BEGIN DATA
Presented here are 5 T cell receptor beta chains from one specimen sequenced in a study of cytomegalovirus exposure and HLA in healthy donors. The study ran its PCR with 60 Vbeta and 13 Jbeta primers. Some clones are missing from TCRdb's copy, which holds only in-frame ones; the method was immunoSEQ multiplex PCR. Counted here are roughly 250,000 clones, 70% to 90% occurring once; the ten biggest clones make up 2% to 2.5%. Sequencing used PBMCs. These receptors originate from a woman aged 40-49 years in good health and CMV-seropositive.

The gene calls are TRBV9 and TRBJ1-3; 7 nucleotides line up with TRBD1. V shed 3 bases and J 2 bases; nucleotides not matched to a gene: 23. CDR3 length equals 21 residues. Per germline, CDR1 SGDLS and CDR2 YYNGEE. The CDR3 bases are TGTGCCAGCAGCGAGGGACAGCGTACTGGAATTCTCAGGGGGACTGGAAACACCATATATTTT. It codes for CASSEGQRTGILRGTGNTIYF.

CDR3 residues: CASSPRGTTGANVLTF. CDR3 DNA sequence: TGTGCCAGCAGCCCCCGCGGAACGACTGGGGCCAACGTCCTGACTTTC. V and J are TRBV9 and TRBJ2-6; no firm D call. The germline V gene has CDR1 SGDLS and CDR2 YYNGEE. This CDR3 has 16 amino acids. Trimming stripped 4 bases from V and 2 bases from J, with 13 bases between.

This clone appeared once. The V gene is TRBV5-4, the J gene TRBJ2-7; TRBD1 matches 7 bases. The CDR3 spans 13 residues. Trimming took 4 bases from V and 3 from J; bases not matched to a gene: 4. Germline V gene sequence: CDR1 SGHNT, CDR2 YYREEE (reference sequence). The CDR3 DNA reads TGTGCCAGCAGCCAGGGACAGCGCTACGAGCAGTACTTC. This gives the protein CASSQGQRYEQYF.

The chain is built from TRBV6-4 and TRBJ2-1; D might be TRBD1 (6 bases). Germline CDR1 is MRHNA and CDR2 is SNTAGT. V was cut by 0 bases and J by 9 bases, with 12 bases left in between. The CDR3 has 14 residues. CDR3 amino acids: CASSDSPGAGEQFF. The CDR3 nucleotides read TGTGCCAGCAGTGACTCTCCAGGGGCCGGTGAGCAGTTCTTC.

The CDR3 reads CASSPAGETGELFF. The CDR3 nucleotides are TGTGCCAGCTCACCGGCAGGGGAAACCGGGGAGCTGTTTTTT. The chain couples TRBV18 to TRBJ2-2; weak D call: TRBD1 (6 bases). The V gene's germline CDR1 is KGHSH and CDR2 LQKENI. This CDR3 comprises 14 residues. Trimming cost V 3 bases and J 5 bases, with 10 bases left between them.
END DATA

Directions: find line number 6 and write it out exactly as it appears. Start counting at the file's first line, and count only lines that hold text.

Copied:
The CDR3 reads CASSPAGETGELFF. The CDR3 nucleotides are TGTGCCAGCTCACCGGCAGGGGAAACCGGGGAGCTGTTTTTT. The chain couples TRBV18 to TRBJ2-2; weak D call: TRBD1 (6 bases). The V gene's germline CDR1 is KGHSH and CDR2 LQKENI. This CDR3 comprises 14 residues. Trimming cost V 3 bases and J 5 bases, with 10 bases left between them.